Chartered teachers could be given the job of carrying out teacher appraisals, according to leading figures in the field.
The controversial idea has been floated by members of the national CPD team, partly in response to a survey it has carried out into teachers' professional review and development (PRD) - the preferred term for appraisals. It follows highly critical comments in the Donaldson review of teacher education, which noted that "too often the PRD process has limited credibility and fails to reconcile effectively the competing demands of external and personal learning needs".
Bob Cook of the CPD team said its findings showed there was "insufficient ownership by many teachers of their continuing professional development and not enough commitment to their own professional learning and development". Taking on responsibility for guiding other teachers' professional development would be "a good role" for chartered teachers, given their own commitment to CPD, he told their conference in Stirling.
Teachers still did not think of what they did every day as CPD and there was still insufficient evidence of their linking their CPD to its impact, Mr Cook said. Chartered teachers might be well placed to bring about an improvement.
The suggestion received a mixed welcome from CTs attending the seminar. Some questioned whether such a role would be timetabled into their working hours, while others wondered if other teachers would resent being appraised by CTs.
"If our role had clarification, that would help," one chartered teacher commented.
Mr Cook and Catriona Oates of the national CPD team presented the results of their survey to a workshop at the conference of the Association of Chartered Teachers Scotland, entitled Professional Review and Development - the Wicked Issue.
The need for better PRD and CPD was backed by Tom Hamilton, director of educational policy at the General Teaching Council for Scotland. He linked it to his organisation's new role monitoring teachers' ongoing competence, which it prefers to call "professional update" rather than reaccreditation.
"We hope that professional update will be built on good-quality PRD and good-quality CPD, and indeed professional responsibility," he said.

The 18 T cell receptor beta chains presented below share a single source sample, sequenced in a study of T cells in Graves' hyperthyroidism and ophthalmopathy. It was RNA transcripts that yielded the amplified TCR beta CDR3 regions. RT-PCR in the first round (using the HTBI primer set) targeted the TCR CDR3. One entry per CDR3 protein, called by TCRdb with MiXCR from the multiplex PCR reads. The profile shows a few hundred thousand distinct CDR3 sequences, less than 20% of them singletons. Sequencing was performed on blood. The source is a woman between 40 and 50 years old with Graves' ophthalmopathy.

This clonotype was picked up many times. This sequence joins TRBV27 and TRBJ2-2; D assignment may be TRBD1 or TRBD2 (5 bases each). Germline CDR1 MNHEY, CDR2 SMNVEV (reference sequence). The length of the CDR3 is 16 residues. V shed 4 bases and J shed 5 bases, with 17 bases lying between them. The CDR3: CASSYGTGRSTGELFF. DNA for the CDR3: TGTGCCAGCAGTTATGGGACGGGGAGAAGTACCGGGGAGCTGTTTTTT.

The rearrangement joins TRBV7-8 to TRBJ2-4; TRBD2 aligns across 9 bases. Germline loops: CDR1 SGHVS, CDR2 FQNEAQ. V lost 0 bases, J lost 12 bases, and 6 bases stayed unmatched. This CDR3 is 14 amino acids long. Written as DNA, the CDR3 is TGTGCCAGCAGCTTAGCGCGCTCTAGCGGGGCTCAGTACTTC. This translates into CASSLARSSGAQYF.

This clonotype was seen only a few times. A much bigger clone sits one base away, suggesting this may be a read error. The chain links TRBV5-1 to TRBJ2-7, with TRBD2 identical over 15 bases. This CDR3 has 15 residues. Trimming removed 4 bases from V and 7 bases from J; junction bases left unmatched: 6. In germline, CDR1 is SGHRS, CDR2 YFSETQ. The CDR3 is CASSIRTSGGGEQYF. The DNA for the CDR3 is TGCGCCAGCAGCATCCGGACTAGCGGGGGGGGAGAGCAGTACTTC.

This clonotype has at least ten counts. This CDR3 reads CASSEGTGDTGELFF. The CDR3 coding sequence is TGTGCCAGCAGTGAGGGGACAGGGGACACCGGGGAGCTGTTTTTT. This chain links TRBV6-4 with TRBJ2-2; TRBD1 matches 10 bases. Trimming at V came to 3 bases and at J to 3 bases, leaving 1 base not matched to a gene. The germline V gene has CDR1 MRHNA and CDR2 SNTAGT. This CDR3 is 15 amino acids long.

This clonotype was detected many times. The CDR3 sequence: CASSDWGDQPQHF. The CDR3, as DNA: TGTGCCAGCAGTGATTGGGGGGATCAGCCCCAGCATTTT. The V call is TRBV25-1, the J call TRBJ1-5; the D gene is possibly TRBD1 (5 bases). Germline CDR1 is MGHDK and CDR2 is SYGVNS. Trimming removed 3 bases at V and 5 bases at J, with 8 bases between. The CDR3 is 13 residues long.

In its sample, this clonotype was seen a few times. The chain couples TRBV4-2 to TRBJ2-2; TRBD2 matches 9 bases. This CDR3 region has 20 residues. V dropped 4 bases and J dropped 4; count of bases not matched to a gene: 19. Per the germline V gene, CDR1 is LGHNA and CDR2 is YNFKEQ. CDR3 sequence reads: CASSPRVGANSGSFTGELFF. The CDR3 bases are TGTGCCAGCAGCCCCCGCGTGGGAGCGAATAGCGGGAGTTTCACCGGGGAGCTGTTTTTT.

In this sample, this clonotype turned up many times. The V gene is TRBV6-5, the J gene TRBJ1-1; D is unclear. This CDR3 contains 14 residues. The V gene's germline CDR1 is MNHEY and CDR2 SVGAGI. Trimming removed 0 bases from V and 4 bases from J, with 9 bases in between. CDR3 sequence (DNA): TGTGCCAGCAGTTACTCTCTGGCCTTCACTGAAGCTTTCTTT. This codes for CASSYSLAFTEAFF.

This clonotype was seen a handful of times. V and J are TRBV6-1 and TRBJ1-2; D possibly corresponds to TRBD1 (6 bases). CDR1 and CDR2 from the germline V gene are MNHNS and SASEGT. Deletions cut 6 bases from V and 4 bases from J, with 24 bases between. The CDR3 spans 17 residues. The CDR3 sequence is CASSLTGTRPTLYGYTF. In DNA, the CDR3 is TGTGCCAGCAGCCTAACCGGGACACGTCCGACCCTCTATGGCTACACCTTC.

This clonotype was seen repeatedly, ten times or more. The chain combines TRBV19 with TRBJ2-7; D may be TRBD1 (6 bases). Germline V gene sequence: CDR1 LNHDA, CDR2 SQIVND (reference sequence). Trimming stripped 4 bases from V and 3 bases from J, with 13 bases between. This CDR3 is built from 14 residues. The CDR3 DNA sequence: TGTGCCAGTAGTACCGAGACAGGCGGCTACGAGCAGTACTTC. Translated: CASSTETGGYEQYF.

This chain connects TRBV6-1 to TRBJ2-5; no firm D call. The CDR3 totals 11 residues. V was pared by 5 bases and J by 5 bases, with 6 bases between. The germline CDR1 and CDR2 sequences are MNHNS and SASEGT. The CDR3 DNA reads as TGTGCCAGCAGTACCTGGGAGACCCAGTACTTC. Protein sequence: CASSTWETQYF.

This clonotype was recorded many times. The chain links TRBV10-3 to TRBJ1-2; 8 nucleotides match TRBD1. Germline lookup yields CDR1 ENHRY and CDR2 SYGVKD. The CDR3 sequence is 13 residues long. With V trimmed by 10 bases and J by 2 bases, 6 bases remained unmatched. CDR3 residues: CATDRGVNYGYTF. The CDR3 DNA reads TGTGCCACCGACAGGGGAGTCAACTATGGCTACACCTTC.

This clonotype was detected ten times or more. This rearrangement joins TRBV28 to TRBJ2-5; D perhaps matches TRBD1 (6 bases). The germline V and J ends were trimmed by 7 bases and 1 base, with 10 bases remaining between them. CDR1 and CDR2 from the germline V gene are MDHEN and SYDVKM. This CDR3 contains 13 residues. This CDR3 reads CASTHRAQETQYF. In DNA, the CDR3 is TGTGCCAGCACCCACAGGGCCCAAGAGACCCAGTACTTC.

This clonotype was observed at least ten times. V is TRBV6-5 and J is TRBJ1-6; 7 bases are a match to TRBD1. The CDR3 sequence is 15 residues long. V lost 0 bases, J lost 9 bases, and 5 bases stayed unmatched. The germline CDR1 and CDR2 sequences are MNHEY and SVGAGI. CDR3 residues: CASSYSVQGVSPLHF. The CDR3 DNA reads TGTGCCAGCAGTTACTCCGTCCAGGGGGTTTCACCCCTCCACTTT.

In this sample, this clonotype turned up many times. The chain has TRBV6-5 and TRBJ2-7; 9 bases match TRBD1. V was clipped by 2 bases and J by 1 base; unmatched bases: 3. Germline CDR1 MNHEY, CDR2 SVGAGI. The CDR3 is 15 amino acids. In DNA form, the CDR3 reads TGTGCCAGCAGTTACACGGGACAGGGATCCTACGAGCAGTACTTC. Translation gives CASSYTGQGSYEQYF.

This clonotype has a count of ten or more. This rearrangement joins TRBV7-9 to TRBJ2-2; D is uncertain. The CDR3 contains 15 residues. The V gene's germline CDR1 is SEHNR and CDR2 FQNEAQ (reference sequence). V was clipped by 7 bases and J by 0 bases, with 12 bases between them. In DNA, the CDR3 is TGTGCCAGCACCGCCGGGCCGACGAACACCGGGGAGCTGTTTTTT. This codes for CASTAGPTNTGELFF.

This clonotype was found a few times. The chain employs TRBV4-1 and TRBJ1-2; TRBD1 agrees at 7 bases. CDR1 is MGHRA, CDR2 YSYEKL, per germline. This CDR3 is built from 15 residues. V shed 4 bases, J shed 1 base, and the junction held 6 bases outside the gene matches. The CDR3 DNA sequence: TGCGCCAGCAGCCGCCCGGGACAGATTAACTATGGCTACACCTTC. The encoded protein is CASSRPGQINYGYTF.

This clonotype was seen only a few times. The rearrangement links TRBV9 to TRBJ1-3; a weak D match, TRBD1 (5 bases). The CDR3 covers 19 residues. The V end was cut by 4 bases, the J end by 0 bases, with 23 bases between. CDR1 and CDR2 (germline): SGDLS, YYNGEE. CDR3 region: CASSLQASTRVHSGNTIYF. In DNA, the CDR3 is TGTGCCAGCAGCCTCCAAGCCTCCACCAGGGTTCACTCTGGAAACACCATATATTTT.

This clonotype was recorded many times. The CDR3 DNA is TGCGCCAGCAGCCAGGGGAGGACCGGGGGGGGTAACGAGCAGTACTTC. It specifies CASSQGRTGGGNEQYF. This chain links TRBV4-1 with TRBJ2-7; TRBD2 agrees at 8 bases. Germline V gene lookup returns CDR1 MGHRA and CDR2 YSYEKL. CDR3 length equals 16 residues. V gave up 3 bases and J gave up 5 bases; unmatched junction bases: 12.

Mr Cook said teachers should take the view that PRD was "for them" and that they should be setting the agenda.
"It should not be an inquisition or a nightmare, or so cosy that you just have a lovely wee chat and nothing is changed," he added. "It should be an honest professional conversation based on the needs of the reviewee."
The national CPD team had carried out its investigation using the online tool SurveyMonkey. But Mr Cook accepted that its findings were not completely scientific as respondents were self-selecting and therefore not necessarily representative of the teacher population.
It found that one in three respondents was working towards an additional qualification; 65 per cent had a PRD in the previous year; and 75 per cent maintained a CPD record.
These were all good findings, Mr Cook said. They indicated that, at least among those who were interested and completed the review, it was generally seen as an important and positive experience.
However, 28 per cent said their reviewer was not well prepared; 25 per cent said their reviewer did not recognise their strengths; and 25 per cent did not maintain a CPD record.
Feedback from reviewers showed that 83 per cent tried to be challenging, which led to the conclusion that, in some circumstances, the exercise was too cosy to be effective. A significant number of reviewers said they were responsible for reviewing more than nine staff and some reviewed up to 21 staff; 50 per cent did not ask the reviewee for feedback.
"There are people doing this in a manner that is absolutely exemplary, but folk are not using it to improve their practice," Mr Cook observed.